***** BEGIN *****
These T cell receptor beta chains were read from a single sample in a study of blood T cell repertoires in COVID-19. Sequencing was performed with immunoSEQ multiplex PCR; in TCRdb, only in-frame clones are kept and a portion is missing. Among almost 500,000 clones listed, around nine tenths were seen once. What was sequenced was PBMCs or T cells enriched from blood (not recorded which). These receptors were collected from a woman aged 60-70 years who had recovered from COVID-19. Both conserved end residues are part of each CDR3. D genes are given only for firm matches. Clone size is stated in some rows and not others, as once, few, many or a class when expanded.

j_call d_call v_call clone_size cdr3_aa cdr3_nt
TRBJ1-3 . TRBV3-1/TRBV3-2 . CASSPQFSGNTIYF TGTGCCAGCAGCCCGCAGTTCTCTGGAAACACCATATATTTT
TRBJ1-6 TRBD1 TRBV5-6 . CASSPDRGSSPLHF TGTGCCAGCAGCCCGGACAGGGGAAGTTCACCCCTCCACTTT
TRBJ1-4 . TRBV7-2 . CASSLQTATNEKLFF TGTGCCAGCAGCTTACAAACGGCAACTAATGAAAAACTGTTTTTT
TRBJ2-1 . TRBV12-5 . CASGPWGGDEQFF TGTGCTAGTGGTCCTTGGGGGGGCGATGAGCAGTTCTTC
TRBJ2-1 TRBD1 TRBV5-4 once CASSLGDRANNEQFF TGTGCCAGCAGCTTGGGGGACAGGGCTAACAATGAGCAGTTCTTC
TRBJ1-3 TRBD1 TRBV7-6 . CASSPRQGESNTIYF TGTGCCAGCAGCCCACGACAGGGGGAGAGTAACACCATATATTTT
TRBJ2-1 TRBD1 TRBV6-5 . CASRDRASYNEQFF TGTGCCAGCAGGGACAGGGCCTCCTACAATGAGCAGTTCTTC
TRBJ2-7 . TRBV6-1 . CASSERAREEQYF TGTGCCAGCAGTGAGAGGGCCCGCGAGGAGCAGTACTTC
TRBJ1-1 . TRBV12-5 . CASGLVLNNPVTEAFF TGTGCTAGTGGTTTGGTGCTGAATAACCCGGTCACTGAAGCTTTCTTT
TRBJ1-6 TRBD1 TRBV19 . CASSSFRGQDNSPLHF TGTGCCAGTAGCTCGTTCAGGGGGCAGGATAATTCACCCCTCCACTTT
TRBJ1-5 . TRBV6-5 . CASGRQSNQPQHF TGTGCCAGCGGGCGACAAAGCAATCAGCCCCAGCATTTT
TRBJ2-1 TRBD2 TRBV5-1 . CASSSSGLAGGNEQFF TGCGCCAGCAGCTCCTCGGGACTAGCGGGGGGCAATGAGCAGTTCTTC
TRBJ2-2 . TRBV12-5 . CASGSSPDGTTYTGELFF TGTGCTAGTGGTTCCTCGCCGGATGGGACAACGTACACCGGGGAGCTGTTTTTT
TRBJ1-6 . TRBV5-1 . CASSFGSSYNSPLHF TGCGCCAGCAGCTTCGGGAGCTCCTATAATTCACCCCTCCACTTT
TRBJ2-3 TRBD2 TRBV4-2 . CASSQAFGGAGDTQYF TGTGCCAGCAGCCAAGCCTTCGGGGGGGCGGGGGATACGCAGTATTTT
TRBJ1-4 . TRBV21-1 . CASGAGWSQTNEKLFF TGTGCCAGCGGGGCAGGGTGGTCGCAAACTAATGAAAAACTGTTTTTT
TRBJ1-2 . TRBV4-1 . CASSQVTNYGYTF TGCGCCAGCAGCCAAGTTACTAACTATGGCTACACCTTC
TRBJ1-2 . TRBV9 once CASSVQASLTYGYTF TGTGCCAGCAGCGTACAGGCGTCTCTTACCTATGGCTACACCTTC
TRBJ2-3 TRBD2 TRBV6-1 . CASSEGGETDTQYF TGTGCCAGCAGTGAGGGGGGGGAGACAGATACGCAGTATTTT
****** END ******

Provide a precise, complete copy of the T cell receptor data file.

These T cell receptor beta chains were read from a single sample in a study of blood T cell repertoires in COVID-19. Sequencing was performed with immunoSEQ multiplex PCR; in TCRdb, only in-frame clones are kept and a portion is missing. Among almost 500,000 clones listed, around nine tenths were seen once. What was sequenced was PBMCs or T cells enriched from blood (not recorded which). These receptors were collected from a woman aged 60-70 years who had recovered from COVID-19. Both conserved end residues are part of each CDR3. D genes are given only for firm matches. Clone size is stated in some rows and not others, as once, few, many or a class when expanded.

j_call d_call v_call clone_size cdr3_aa cdr3_nt
TRBJ1-3 . TRBV3-1/TRBV3-2 . CASSPQFSGNTIYF TGTGCCAGCAGCCCGCAGTTCTCTGGAAACACCATATATTTT
TRBJ1-6 TRBD1 TRBV5-6 . CASSPDRGSSPLHF TGTGCCAGCAGCCCGGACAGGGGAAGTTCACCCCTCCACTTT
TRBJ1-4 . TRBV7-2 . CASSLQTATNEKLFF TGTGCCAGCAGCTTACAAACGGCAACTAATGAAAAACTGTTTTTT
TRBJ2-1 . TRBV12-5 . CASGPWGGDEQFF TGTGCTAGTGGTCCTTGGGGGGGCGATGAGCAGTTCTTC
TRBJ2-1 TRBD1 TRBV5-4 once CASSLGDRANNEQFF TGTGCCAGCAGCTTGGGGGACAGGGCTAACAATGAGCAGTTCTTC
TRBJ1-3 TRBD1 TRBV7-6 . CASSPRQGESNTIYF TGTGCCAGCAGCCCACGACAGGGGGAGAGTAACACCATATATTTT
TRBJ2-1 TRBD1 TRBV6-5 . CASRDRASYNEQFF TGTGCCAGCAGGGACAGGGCCTCCTACAATGAGCAGTTCTTC
TRBJ2-7 . TRBV6-1 . CASSERAREEQYF TGTGCCAGCAGTGAGAGGGCCCGCGAGGAGCAGTACTTC
TRBJ1-1 . TRBV12-5 . CASGLVLNNPVTEAFF TGTGCTAGTGGTTTGGTGCTGAATAACCCGGTCACTGAAGCTTTCTTT
TRBJ1-6 TRBD1 TRBV19 . CASSSFRGQDNSPLHF TGTGCCAGTAGCTCGTTCAGGGGGCAGGATAATTCACCCCTCCACTTT
TRBJ1-5 . TRBV6-5 . CASGRQSNQPQHF TGTGCCAGCGGGCGACAAAGCAATCAGCCCCAGCATTTT
TRBJ2-1 TRBD2 TRBV5-1 . CASSSSGLAGGNEQFF TGCGCCAGCAGCTCCTCGGGACTAGCGGGGGGCAATGAGCAGTTCTTC
TRBJ2-2 . TRBV12-5 . CASGSSPDGTTYTGELFF TGTGCTAGTGGTTCCTCGCCGGATGGGACAACGTACACCGGGGAGCTGTTTTTT
TRBJ1-6 . TRBV5-1 . CASSFGSSYNSPLHF TGCGCCAGCAGCTTCGGGAGCTCCTATAATTCACCCCTCCACTTT
TRBJ2-3 TRBD2 TRBV4-2 . CASSQAFGGAGDTQYF TGTGCCAGCAGCCAAGCCTTCGGGGGGGCGGGGGATACGCAGTATTTT
TRBJ1-4 . TRBV21-1 . CASGAGWSQTNEKLFF TGTGCCAGCGGGGCAGGGTGGTCGCAAACTAATGAAAAACTGTTTTTT
TRBJ1-2 . TRBV4-1 . CASSQVTNYGYTF TGCGCCAGCAGCCAAGTTACTAACTATGGCTACACCTTC
TRBJ1-2 . TRBV9 once CASSVQASLTYGYTF TGTGCCAGCAGCGTACAGGCGTCTCTTACCTATGGCTACACCTTC
TRBJ2-3 TRBD2 TRBV6-1 . CASSEGGETDTQYF TGTGCCAGCAGTGAGGGGGGGGAGACAGATACGCAGTATTTT